Who Needs a Last Will and Testament?

Some people are under the misconception that a last will and testament is only for people with a lot of assets. But this simply isn’t true. These official documents deal with more than distributable assets. They are beneficial for anyone who wants to prevent disagreements or confusion from loved ones after death. Plus, a last will and testament also designate what will happen to any dependents, a necessity for any parent of a minor child. Realistically, everyone should have a last will and testament prepared legally. The process is not complicated or expensive, and it can reassure you that things will be done as you wish.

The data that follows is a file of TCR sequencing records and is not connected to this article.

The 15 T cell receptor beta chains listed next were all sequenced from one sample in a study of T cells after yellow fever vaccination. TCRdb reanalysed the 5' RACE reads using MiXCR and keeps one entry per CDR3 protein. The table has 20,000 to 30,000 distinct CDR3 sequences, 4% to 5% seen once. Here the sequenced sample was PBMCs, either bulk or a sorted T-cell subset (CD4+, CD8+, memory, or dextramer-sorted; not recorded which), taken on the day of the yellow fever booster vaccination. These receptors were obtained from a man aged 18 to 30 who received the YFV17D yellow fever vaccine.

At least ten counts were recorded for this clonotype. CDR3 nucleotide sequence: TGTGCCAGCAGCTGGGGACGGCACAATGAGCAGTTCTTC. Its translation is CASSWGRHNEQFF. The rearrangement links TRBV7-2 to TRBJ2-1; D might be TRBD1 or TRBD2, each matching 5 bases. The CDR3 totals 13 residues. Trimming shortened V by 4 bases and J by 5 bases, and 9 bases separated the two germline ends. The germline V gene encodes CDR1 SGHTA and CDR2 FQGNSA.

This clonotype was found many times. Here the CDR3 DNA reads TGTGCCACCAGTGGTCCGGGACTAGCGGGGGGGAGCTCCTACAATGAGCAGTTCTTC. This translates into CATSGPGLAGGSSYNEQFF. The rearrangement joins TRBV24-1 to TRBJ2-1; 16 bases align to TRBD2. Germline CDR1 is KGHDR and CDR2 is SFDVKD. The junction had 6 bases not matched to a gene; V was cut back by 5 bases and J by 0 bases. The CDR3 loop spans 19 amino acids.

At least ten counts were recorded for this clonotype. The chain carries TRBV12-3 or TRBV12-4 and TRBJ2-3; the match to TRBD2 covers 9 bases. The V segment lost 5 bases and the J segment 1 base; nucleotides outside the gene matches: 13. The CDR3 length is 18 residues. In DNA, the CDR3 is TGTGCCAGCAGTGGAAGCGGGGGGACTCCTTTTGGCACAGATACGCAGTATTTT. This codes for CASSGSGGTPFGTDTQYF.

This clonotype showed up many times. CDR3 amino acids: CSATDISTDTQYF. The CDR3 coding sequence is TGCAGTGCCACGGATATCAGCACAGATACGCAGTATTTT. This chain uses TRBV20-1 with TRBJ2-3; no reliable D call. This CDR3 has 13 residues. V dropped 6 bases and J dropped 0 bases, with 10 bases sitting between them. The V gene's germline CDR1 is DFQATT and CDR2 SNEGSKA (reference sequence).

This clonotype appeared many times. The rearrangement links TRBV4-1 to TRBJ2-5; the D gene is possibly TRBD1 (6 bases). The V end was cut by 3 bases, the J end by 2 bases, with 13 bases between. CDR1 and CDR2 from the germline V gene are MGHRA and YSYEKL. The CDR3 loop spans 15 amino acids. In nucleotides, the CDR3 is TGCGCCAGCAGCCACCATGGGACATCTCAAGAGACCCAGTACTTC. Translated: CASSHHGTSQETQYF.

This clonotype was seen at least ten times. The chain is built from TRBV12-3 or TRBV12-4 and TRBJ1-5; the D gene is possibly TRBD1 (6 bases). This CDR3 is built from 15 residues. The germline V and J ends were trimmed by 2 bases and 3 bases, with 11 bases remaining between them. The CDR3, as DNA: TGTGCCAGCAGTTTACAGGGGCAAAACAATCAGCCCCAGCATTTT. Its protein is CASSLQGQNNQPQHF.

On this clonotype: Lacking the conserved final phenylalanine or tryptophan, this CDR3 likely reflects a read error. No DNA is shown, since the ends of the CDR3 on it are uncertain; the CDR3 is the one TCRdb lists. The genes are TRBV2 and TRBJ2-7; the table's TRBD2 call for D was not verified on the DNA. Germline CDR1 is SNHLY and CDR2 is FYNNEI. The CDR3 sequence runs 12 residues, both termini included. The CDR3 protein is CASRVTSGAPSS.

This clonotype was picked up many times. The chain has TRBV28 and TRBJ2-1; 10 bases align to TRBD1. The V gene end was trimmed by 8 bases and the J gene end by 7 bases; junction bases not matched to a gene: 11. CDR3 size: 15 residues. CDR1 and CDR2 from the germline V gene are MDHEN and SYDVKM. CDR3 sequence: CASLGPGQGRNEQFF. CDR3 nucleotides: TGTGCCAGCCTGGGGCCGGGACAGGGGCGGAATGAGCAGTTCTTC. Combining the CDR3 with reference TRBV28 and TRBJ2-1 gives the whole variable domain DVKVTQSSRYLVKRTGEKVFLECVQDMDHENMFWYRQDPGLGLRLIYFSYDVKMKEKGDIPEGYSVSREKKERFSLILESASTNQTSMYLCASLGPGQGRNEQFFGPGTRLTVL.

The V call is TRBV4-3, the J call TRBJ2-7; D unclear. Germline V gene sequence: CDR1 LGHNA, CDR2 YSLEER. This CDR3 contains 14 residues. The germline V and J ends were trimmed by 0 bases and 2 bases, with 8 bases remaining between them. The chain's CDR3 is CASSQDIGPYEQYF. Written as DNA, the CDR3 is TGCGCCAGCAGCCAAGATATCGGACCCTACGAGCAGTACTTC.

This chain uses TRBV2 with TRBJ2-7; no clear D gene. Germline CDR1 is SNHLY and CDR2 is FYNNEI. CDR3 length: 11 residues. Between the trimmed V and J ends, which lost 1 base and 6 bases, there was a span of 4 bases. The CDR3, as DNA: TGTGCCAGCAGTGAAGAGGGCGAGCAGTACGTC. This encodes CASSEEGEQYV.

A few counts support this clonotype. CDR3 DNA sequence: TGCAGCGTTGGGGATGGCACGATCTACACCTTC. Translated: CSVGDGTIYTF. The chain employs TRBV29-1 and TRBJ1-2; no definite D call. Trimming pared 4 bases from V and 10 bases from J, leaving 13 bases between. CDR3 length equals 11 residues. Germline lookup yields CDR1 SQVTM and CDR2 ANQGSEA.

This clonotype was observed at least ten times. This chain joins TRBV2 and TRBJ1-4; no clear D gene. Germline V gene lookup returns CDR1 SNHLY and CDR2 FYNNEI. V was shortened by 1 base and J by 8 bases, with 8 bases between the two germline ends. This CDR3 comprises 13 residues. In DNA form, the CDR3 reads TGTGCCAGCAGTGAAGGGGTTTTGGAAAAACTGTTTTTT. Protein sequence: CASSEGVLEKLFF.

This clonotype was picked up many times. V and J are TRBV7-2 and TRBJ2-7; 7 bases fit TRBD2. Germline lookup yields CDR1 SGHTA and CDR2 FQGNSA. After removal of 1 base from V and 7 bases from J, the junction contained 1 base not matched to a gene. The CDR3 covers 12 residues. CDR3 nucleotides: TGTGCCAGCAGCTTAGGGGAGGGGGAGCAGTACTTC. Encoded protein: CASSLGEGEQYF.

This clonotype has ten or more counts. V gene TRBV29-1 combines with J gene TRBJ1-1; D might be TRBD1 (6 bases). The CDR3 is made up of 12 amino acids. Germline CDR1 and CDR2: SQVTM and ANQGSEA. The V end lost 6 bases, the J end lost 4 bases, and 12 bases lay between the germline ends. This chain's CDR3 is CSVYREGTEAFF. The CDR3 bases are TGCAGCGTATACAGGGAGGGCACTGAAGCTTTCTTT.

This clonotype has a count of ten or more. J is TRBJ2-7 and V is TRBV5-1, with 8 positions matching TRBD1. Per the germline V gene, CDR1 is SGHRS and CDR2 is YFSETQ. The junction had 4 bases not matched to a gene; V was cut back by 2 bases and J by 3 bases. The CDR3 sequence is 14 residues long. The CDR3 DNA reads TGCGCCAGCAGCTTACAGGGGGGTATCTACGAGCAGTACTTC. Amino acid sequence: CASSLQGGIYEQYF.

Will vs Living Trust

Estate planning can involve various types of documents. These documents can be better explained through legal counsel but the basics are quite simple to understand. A will is a very basic document that simply provides information on what should happen to your property after you die. A living trust takes it a bit further by allowing you to appoint a trustee to manage your estate after your death. Wills are cheaper to write up and have legalized, but they can cost more in the long run. With a living trust, you will pay out more upfront to have the documents legalized but it can save money and frustration for your family members after your death.

Dispersing your Assets and Dealing with Dependents